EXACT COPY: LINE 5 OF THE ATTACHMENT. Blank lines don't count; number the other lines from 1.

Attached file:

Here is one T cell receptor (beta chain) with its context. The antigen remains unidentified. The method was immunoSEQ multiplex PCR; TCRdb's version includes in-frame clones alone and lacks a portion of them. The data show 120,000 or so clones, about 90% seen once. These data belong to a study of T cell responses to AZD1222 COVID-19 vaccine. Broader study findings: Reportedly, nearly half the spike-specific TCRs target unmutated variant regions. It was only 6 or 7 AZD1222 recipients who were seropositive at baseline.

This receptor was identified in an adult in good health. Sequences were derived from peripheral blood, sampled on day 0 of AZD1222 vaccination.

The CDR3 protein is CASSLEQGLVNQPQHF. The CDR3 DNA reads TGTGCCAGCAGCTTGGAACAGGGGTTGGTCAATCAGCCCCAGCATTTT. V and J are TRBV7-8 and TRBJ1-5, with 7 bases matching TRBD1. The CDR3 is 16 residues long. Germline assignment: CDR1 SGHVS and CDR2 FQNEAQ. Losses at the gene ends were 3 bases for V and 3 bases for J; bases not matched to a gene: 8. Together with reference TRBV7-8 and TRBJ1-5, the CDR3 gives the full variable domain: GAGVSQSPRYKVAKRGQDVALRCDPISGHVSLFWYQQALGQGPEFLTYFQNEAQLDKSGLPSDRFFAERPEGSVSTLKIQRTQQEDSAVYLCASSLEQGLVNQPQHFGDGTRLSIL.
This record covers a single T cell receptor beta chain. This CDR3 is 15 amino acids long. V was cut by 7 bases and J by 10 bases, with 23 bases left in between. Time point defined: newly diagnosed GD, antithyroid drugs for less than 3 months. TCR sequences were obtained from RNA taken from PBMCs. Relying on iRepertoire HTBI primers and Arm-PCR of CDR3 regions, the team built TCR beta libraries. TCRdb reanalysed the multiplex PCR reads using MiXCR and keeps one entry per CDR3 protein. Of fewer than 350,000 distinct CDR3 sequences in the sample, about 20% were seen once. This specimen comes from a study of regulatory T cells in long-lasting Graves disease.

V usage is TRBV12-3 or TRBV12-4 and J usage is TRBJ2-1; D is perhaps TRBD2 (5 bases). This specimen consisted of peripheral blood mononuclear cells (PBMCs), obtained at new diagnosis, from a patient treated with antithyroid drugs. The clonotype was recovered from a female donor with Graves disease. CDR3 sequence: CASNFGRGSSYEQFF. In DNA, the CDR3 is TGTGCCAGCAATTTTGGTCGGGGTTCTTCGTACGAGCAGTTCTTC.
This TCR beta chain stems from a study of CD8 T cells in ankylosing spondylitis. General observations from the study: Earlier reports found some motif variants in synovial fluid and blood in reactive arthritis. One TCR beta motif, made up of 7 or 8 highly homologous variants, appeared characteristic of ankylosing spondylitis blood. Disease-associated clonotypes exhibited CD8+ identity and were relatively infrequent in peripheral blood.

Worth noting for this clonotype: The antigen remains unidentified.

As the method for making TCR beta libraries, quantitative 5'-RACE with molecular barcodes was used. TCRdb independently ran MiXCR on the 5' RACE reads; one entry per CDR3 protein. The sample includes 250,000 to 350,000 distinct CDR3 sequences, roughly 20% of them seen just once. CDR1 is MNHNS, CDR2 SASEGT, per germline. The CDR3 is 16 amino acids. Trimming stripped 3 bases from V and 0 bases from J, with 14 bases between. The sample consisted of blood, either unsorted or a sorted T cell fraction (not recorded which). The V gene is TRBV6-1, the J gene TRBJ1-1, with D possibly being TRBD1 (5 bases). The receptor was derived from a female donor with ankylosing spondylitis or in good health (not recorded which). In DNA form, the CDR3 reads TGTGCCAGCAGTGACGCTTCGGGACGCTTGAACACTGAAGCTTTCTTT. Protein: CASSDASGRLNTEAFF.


V usage is TRBV12-3 or TRBV12-4 and J usage is TRBJ2-1; D is perhaps TRBD2 (5 bases). This specimen consisted of peripheral blood mononuclear cells (PBMCs), obtained at new diagnosis, from a patient treated with antithyroid drugs. The clonotype was recovered from a female donor with Graves disease. CDR3 sequence: CASNFGRGSSYEQFF. In DNA, the CDR3 is TGTGCCAGCAATTTTGGTCGGGGTTCTTCGTACGAGCAGTTCTTC.